Christopher Tolkien, the son of J.R.R., is the person who has undoubtedly done the most to explain the background and history of his father’s writing to the general public, and in particular to his many fans and admirers. Le Monde recently carried a lengthy interview with Tolkien from his south of France home, noteworthy not least for how rarely he grants access to his self-imposed rural retreat. In the article he discusses the complex relationship of J.R.R. Tolkien’s trilogy of books, “The Lord of the Rings”, to the Peter Jackson produced movies of the same name. As some may be aware all is not well in this particular area, and a real note of sadness, despair even, seems to be the prevailing feeling. One is left wondering at times how much Christopher Tolkien is the inheritor and protector of his father’s legacy and how much he has become it’s prisoner.

Now Sedulia Scott has generously translated the article from the original French into English, including Tolkien’s disquiet views on the forthcoming movie, The Hobbit. It can be read here and for most Tolkien fans it will make for poignant reading.

“”I could write a book on the idiotic requests I have received,” sighs Christopher Tolkien. He is trying to protect the literary work from the three-ring circus that has developed around it. In general, the Tolkien Estate refuses almost all requests. “Normally,” explains Adam Tolkien, “the executors of the estate want to promote a work as much as they can. But we are just the opposite. We want to put the spotlight on what is not Lord of the Rings.”

This policy, however, has not protected the family from the reality that the work now belongs to a gigantic audience, culturally far removed from the writer who conceived it. Invited to meet Peter Jackson, the Tolkien family preferred not to. Why? “They eviscerated the book by making it an action movie for young people 15 to 25,” Christopher says regretfully. “And it seems that The Hobbit will be the same kind of film.”

The divorce is systematically reactivated by the movies. “Tolkien has become a monster, devoured by his own popularity and absorbed by the absurdity of our time,” Christopher Tolkien observes sadly. “The chasm between the beauty and seriousness of the work, and what it has become, has gone too far for me. Such commercialisation has reduced the esthetic and philosophical impact of this creation to nothing. There is only one solution for me: turning my head away.”

It is hard to say who has won this silent battle between the respect for the word and popularity. Nor who, finally, has the Ring. One thing is certain. From father to son, a great part of the work of J.R.R. Tolkien has now come out of its boxes, thanks to the infinite perseverance of his son.””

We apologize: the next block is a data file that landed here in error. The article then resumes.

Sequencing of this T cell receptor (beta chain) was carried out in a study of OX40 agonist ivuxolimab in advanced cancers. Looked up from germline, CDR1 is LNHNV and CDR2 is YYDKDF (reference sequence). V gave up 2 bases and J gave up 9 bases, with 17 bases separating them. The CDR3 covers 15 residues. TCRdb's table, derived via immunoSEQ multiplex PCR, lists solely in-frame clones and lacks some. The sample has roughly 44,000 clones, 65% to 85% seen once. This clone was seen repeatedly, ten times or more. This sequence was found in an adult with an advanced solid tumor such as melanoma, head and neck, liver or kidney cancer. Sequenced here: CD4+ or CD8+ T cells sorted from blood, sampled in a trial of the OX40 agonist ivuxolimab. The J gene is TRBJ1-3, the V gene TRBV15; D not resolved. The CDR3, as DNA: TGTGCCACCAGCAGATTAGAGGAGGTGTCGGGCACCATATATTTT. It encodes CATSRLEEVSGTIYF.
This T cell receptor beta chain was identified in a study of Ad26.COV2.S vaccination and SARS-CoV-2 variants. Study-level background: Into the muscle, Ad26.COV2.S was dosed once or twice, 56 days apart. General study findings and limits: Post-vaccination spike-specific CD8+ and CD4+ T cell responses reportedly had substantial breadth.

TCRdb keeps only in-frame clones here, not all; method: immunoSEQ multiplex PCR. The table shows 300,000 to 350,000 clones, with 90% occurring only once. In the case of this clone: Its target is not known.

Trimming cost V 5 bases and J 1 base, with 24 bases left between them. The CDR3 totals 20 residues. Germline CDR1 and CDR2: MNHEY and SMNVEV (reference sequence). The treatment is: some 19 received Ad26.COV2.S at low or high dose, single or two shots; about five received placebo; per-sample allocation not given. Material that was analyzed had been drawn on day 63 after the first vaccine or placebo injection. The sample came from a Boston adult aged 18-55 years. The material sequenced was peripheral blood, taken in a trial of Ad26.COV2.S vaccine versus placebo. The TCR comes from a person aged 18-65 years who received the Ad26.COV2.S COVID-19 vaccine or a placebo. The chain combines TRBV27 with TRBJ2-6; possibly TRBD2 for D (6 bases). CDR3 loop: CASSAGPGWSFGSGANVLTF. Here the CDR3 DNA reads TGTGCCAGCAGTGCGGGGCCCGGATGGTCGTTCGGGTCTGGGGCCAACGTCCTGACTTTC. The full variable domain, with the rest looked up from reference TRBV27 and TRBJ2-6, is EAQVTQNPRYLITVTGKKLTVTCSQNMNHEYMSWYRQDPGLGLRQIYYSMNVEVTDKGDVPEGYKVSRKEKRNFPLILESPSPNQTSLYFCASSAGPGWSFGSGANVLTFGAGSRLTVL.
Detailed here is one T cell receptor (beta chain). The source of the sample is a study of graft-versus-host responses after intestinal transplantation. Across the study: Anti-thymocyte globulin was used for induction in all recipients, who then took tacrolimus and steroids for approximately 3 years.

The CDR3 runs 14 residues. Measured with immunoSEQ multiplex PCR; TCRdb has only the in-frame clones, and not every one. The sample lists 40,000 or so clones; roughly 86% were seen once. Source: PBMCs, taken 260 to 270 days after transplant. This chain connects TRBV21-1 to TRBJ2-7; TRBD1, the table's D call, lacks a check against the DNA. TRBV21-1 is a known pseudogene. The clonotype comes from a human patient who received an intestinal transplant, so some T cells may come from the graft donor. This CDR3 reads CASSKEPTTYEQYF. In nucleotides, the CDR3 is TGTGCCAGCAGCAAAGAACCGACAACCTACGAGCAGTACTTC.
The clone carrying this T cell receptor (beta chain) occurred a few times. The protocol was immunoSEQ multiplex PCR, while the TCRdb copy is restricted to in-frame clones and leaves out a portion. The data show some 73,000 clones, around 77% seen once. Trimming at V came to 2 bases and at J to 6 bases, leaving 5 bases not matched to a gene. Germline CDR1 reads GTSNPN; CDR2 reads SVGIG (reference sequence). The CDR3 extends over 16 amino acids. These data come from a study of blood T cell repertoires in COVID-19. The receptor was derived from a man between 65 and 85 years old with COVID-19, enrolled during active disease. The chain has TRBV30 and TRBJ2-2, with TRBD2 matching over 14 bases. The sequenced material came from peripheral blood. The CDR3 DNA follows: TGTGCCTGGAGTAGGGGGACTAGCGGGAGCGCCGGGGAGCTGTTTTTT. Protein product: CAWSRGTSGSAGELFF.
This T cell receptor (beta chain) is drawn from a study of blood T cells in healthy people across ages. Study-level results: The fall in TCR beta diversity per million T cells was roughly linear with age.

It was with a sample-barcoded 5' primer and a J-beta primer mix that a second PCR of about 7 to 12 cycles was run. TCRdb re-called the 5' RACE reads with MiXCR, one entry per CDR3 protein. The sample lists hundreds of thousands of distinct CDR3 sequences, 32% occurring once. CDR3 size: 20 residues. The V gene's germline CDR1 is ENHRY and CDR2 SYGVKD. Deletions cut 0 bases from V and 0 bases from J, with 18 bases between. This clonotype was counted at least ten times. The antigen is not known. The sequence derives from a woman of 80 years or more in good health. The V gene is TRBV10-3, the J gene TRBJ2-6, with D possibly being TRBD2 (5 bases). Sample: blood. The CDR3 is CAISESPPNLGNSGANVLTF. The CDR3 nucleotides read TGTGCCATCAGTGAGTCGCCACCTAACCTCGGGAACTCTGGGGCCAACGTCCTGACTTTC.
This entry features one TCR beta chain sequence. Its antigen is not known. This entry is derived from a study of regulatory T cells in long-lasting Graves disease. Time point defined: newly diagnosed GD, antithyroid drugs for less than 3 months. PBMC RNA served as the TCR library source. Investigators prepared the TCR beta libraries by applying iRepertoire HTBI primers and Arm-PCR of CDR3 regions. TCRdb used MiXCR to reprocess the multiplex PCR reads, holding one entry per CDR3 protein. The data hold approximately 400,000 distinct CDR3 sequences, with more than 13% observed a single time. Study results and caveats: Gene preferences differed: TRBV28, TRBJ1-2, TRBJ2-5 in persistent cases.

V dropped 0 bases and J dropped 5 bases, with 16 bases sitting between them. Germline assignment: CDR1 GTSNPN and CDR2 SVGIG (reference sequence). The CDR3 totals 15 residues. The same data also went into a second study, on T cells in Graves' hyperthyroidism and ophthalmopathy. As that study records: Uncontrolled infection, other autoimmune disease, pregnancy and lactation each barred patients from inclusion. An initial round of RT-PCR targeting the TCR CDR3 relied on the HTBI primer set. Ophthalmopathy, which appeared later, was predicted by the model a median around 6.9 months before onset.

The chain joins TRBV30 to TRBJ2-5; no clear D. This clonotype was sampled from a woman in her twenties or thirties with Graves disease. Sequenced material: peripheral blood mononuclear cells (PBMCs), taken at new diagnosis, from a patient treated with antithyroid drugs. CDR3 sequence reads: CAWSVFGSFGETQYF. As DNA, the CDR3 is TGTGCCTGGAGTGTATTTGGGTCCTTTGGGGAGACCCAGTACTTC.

The Young Ancestors

Excellent article over on Indian Country Today on a new documentary, The Young Ancestors, which examines the efforts of Native American students in New Mexico to learn their indigenous Tewa language.

“When producer/director Aimée Broustra heard about it she decided to make a documentary.

“The teenagers in The Young Ancestors are motivated and enthusiastic about learning because they understand the symbiotic relationship between language and culture; that one cannot survive for too long without the other,” Broustra says on the documentary’s website, “In a broader context the documentary explores the burgeoning movement by Native Americans to revitalize their native languages in tribes throughout America.”

Of Irish descent, Broustra says she is familiar with oppression.

“I was raised Irish Catholic, in Philadelphia, Pennsylvania. Growing up, I had two different experiences of what it meant to be Irish Catholic. My mother spoke at length of the history of the Irish people and their oppression under the English: the seizure of land owned by Irish Catholics, the loss of the Celtic language and tradition,” she told Indian Country Today Media Network.

Though there are differences in the backgrounds between the Irish and Natives, her history helped her grasp nuances in the film without having to ask for explanations.

In addition to embracing tradition, Broustra offers eye-opening statistics in the film. While there are tribes engaged in revitalizing their languages, many tribal languages are close to endangered and will not survive if the young people don’t start speaking them.”


The Murder Machine – The British War In Ireland

Several weeks ago I examined the acquittal in a British-run court in the North of Ireland of the long-time Irish Republican activist Colin Duffy. Following years of imprisonment while awaiting trial (colloquially known as “internment on remand”) he was found not guilty of the killings of two British soldiers shot dead during an attack on the Masserene Military Base outside Belfast by the Real Irish Republican Army (RIRA). For Duffy and his supporters it was a validation of his claims to innocence and further evidence of a campaign of persecution conducted against him by the British state since the late1980s.

In the light of those developments I examined some of Colin Duffy’s history, in particular the attempted murder of Duffy and two other Republicans some twenty years previously. In March 1990, shortly after attending an appointment at a British paramilitary police base of the then Royal Ulster Constabulary (later reformed as the Police Service of Northern Ireland), Duffy and his companions, Tony McCaughey and Sam Marshall, were attacked by a group of British terrorists. Leaping from a car two British gunmen opened fire with a hail of bullets from automatic assault rifles wounding Sam Marshall who fell to the ground, while Duffy and McCaughey narrowly managed to escape. The badly injured 31 year old father was then shot to death as he lay defenceless on the street.